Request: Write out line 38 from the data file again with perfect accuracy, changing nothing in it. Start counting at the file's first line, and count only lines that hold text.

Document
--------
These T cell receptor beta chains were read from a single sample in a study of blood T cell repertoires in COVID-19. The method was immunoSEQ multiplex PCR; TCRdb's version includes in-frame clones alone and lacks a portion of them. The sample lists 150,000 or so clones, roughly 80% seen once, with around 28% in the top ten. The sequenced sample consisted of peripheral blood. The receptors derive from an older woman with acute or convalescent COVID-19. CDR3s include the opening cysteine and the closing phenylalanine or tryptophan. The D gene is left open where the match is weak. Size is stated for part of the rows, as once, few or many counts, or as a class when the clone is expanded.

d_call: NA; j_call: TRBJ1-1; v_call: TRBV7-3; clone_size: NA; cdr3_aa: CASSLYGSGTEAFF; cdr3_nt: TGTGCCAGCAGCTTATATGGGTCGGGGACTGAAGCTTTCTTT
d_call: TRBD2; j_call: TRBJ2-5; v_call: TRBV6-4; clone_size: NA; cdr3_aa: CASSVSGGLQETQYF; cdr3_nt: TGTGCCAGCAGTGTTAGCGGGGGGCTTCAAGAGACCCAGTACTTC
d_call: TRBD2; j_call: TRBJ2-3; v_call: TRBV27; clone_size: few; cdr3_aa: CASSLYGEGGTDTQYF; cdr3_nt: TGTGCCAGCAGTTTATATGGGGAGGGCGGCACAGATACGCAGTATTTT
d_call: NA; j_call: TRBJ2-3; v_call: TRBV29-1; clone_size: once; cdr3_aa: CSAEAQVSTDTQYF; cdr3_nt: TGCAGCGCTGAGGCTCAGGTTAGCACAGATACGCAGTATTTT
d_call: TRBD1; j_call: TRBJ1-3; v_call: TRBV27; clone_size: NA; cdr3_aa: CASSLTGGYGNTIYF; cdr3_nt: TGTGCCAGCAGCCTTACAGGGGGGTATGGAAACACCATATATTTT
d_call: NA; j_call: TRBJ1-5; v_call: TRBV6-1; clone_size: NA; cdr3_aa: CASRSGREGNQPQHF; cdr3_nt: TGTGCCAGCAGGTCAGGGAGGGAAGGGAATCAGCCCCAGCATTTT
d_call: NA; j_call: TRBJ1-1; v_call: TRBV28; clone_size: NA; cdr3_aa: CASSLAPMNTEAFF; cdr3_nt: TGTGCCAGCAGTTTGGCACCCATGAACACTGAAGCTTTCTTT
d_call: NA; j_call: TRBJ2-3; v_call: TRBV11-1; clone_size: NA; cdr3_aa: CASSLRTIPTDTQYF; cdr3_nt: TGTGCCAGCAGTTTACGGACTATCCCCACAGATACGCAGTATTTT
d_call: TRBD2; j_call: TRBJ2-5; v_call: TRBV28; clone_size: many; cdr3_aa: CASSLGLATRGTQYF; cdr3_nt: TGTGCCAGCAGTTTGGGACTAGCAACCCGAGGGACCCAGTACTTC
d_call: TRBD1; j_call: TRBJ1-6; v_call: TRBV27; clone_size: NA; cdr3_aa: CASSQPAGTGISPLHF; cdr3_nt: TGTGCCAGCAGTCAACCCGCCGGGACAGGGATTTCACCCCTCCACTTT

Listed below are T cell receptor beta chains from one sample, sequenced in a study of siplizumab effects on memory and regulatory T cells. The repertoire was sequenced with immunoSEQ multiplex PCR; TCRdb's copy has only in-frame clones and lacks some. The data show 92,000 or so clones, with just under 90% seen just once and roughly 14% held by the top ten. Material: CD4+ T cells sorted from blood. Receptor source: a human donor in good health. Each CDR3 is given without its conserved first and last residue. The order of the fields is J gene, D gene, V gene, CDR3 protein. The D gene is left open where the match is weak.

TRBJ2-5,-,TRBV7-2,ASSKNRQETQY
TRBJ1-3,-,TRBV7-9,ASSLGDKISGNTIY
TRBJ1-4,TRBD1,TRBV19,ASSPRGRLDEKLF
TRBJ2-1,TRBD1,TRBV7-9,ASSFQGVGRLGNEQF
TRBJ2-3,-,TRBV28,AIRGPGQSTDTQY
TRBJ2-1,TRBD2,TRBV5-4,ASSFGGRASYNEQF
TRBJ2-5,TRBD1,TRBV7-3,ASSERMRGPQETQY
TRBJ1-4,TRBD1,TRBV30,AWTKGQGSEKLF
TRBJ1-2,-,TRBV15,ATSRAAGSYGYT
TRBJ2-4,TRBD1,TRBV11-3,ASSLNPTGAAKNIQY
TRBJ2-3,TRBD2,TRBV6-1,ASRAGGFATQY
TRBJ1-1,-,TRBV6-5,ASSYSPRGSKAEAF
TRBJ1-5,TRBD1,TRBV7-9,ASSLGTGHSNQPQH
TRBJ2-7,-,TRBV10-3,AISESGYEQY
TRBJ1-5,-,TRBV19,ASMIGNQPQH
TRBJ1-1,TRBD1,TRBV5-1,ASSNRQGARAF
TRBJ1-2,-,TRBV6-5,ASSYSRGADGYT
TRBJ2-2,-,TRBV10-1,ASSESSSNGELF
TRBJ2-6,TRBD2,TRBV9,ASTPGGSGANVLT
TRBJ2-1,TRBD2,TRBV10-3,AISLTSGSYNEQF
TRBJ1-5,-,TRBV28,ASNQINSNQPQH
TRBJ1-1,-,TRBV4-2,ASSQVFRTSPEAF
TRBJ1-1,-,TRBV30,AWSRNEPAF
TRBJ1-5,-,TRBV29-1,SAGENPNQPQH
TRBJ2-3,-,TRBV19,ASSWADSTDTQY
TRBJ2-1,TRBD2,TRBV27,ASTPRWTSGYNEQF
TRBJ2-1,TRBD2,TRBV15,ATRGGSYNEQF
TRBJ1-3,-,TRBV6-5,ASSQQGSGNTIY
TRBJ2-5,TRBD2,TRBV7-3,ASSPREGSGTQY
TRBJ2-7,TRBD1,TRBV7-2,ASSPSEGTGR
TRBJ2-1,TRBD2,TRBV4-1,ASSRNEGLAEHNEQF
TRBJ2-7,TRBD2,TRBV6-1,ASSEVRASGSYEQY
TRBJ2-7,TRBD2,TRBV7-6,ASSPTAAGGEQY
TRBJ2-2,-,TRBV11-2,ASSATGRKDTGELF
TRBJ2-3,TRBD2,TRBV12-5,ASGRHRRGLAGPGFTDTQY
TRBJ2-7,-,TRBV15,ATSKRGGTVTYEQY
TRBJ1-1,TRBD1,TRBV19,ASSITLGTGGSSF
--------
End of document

TRBJ2-1,TRBD2,TRBV27,ASTPRWTSGYNEQF